7. #7
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    Aug 2009
    Location
    Beatrice, NE
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    I have some good news and some thing for you to check into. the good news is that your inside unit has VS blower motor which makes it a bit less forgiving on air flow restriction but that does not mean that it will overcome any restriction. It is just that instead of being limited to.5 static you can go up to .75 maybe a bit more and the blower will still move the right amount of air. The other thing is that Trane has a media filter that will fit the clean affects cabinet. It is the same media as fits their perfect fit air cleaner as I understand. I do not know what MERV rating it has or how restrictive it is. Just saying it may be a cheaper option than going to the Aprilaire although I do love the Aprilaire and never put in the Perfect fit which is why I don't know a lot about them except they are available.

  8. #8
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    Nov 2004
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    SW FL
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    Quote Originally Posted by putrid View Post
    Hello everyone -

    Unfortunately, my boy suffers from pollen and dust allergies - so using a cheap (able to see your hand - not just the shadow - through the filter) filter is just not doable.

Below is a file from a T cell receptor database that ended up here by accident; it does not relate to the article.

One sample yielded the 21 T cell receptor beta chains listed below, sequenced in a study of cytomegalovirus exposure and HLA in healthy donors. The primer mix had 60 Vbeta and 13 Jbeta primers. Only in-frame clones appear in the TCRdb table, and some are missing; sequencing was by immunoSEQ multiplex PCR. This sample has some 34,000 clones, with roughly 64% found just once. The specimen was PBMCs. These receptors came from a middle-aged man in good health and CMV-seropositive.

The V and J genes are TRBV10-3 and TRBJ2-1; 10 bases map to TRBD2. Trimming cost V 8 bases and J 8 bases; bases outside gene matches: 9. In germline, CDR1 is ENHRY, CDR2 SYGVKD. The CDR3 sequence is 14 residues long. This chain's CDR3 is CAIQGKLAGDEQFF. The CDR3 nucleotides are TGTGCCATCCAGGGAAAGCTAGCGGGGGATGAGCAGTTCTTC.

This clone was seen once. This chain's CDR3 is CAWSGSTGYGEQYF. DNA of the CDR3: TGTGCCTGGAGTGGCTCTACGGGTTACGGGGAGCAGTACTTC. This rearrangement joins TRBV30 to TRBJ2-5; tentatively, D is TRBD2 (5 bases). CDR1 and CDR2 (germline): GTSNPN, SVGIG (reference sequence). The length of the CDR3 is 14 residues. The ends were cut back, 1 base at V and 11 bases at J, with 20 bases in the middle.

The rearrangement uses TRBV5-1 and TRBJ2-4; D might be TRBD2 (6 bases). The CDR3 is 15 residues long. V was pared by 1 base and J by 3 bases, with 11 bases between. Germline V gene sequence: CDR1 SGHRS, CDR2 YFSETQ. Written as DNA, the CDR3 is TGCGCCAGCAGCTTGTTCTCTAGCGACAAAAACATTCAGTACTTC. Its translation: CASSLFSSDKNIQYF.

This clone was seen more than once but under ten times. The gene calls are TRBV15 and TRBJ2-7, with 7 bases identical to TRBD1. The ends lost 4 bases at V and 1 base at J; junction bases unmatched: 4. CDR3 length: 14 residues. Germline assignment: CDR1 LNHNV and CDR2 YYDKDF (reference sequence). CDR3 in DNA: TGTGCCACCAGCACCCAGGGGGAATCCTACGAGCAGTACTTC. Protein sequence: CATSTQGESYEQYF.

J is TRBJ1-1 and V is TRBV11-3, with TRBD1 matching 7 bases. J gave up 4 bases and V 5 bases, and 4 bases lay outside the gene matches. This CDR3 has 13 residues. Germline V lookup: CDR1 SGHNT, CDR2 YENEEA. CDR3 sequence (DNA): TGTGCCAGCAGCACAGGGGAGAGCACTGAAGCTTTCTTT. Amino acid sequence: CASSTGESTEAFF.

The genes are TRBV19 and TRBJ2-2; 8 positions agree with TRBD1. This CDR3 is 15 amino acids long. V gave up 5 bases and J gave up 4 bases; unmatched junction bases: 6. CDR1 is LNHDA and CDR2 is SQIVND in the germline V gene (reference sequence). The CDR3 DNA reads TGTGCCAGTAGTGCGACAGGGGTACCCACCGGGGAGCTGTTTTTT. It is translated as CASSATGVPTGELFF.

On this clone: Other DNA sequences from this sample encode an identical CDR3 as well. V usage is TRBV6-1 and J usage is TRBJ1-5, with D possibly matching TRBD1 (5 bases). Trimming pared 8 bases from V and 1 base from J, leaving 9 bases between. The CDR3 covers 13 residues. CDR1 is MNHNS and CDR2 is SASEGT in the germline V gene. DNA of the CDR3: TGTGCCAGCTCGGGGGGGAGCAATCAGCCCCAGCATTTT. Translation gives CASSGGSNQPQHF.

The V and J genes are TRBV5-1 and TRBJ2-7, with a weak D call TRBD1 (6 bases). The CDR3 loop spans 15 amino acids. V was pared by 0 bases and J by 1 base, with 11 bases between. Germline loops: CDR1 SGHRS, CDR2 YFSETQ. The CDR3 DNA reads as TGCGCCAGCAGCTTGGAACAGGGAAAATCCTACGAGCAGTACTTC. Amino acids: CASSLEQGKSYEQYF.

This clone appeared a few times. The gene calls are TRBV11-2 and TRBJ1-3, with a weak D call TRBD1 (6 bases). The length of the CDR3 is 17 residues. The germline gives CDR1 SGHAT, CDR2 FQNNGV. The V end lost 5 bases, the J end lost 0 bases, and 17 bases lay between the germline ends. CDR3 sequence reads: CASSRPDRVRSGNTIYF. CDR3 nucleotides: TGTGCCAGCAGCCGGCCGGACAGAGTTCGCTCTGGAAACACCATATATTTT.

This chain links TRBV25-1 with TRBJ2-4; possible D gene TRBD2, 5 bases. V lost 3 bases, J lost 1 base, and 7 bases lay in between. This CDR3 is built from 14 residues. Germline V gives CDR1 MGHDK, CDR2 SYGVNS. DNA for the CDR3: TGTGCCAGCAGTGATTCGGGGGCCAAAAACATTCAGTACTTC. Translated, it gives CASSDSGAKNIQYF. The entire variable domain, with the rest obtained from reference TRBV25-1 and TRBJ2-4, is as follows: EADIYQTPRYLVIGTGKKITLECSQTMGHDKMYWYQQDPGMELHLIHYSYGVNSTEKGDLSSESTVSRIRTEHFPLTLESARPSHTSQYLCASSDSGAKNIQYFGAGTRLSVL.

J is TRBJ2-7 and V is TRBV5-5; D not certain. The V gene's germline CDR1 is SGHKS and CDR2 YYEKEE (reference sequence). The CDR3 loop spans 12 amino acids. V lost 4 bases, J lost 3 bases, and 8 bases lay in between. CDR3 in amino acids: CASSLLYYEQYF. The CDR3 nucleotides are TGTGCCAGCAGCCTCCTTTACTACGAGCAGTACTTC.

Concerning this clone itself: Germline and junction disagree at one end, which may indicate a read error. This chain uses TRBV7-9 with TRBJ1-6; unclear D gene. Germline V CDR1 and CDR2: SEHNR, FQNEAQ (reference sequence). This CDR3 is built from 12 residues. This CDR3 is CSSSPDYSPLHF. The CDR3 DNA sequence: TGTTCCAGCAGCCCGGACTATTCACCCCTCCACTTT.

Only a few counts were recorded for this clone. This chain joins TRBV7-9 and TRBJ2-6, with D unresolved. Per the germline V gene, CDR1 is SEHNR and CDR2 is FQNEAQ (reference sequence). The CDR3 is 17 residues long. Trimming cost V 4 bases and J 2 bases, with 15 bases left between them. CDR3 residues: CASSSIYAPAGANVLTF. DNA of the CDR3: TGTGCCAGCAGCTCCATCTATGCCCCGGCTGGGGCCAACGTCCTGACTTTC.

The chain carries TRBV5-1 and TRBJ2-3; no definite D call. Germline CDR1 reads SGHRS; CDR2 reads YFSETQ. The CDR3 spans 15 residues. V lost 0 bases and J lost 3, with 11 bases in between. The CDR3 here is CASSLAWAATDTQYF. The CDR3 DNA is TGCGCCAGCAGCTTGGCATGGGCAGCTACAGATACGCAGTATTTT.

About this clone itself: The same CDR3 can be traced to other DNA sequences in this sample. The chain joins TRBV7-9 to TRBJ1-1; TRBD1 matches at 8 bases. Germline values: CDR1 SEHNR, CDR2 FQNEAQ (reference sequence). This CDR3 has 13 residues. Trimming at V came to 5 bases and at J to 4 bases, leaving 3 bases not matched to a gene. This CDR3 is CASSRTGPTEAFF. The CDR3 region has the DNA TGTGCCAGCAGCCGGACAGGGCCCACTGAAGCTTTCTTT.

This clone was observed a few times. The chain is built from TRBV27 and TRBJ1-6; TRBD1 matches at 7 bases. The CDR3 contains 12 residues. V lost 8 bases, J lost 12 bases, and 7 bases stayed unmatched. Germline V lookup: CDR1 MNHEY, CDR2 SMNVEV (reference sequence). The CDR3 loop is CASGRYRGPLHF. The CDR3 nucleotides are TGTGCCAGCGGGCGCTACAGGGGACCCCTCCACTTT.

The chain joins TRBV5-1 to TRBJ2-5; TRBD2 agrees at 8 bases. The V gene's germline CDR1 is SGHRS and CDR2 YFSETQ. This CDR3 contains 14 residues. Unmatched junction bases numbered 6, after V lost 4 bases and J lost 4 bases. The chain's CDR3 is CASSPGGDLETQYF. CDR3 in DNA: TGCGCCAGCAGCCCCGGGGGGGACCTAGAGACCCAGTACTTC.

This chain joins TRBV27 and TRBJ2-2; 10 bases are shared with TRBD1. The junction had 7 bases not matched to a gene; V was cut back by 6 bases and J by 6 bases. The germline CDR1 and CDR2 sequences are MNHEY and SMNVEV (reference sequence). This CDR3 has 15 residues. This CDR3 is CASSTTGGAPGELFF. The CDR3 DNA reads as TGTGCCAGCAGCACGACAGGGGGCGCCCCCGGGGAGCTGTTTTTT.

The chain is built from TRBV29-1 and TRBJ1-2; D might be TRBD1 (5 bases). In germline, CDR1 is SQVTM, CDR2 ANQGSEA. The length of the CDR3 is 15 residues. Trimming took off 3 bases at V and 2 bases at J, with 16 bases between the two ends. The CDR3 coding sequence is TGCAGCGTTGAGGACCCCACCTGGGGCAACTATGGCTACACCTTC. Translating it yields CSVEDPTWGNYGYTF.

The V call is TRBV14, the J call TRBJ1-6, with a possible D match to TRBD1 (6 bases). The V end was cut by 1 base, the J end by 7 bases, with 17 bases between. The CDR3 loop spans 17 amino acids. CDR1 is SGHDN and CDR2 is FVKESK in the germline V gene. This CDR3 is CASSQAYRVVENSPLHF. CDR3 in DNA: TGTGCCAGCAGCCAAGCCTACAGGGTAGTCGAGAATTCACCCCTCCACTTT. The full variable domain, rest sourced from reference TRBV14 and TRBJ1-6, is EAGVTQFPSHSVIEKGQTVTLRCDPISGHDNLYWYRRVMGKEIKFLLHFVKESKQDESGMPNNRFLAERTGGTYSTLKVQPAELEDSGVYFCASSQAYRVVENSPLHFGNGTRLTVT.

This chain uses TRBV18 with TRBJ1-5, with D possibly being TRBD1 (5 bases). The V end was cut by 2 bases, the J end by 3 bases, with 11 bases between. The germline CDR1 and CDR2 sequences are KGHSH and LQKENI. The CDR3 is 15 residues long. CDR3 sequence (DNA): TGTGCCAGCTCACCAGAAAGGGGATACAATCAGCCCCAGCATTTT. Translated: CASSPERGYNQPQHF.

Specs : Home is 4,270sq ft.
    _______ with an unfinished basement - additional ~ 300sq. ft.
    Hunter Residential
    HEPA UNITS
    ___ 500 CFM

    https://www.hunterpureair.com

    https://hunterpureair.com/collection...r-type_console


    https://cdn.shopify.com/s/files/1/02...Manual.pdf?330
    Designer Dan
    It's Not Rocket Science, But It is SCIENCE with "Some Art". ___ ___ K EEP I T S IMPLE & S INCERE

    Define the Building Envelope and Perform a Detailed Load Calc: It's ALL About Windows and Make-up Air Requirements. Know Your Equipment Capabilities

  9. #9
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    Dec 2019
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    Thread Starter
    @BNME8 - I have not found that replacement and I've been looking for (2) days now. Trane rep will quote an AprilAir system.

  10. #10
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    Nov 2004
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    SW FL
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    Designer Dan
    It's Not Rocket Science, But It is SCIENCE with "Some Art". ___ ___ K EEP I T S IMPLE & S INCERE

    Define the Building Envelope and Perform a Detailed Load Calc: It's ALL About Windows and Make-up Air Requirements. Know Your Equipment Capabilities

  11. #11
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    Mar 2018
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    Chico, Ca #StateofJefferson